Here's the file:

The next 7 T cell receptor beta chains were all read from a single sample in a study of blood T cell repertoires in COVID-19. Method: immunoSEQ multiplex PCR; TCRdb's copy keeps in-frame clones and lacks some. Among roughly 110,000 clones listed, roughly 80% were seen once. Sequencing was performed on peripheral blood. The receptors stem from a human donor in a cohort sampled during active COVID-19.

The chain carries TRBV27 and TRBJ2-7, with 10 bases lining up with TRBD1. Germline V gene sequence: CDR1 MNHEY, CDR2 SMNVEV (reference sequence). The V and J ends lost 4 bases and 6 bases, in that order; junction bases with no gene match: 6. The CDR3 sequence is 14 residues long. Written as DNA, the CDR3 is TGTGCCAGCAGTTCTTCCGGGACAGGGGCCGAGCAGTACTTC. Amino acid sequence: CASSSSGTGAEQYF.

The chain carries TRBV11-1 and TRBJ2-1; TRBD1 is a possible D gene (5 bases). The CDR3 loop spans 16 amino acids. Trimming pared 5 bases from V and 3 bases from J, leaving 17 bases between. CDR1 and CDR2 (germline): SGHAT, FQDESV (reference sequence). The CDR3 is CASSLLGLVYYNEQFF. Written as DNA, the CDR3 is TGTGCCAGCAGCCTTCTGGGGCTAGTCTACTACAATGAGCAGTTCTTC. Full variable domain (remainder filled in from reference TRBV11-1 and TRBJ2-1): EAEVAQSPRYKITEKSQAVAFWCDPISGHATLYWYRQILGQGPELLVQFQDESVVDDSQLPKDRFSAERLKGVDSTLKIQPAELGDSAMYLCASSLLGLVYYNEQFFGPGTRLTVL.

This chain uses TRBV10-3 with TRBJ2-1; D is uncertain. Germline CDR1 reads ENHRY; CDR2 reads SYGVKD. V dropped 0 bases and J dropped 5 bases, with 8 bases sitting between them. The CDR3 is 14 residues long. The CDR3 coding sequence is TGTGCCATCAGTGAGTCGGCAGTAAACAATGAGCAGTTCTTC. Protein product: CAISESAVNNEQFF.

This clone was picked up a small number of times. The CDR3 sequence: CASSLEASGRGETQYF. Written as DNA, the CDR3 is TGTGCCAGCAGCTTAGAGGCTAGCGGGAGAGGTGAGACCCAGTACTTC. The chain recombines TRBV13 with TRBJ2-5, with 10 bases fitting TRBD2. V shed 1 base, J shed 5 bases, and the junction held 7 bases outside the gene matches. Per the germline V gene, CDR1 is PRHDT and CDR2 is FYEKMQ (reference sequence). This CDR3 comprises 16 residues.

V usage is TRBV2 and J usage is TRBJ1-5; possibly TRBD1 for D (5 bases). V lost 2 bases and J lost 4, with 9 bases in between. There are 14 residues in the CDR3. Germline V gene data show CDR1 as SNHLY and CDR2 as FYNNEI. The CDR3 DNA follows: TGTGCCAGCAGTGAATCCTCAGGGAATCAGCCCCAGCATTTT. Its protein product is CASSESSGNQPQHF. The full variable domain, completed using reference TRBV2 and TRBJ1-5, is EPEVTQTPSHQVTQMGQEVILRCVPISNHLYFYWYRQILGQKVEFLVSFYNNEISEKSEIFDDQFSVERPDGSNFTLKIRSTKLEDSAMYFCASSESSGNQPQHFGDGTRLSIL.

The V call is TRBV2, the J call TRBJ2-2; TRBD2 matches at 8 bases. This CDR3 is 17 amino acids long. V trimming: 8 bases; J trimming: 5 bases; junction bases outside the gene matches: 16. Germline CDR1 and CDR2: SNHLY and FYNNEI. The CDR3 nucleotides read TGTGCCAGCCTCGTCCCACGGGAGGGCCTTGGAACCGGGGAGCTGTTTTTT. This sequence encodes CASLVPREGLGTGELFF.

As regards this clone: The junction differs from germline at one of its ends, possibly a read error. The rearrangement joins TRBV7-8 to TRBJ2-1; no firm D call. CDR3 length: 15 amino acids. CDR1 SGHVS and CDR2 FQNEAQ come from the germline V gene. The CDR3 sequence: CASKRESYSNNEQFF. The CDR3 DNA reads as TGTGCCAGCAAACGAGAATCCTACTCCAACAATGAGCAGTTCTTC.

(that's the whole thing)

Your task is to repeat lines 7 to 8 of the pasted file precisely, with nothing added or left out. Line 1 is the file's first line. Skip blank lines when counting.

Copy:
The V call is TRBV2, the J call TRBJ2-2; TRBD2 matches at 8 bases. This CDR3 is 17 amino acids long. V trimming: 8 bases; J trimming: 5 bases; junction bases outside the gene matches: 16. Germline CDR1 and CDR2: SNHLY and FYNNEI. The CDR3 nucleotides read TGTGCCAGCCTCGTCCCACGGGAGGGCCTTGGAACCGGGGAGCTGTTTTTT. This sequence encodes CASLVPREGLGTGELFF.

As regards this clone: The junction differs from germline at one of its ends, possibly a read error. The rearrangement joins TRBV7-8 to TRBJ2-1; no firm D call. CDR3 length: 15 amino acids. CDR1 SGHVS and CDR2 FQNEAQ come from the germline V gene. The CDR3 sequence: CASKRESYSNNEQFF. The CDR3 DNA reads as TGTGCCAGCAAACGAGAATCCTACTCCAACAATGAGCAGTTCTTC.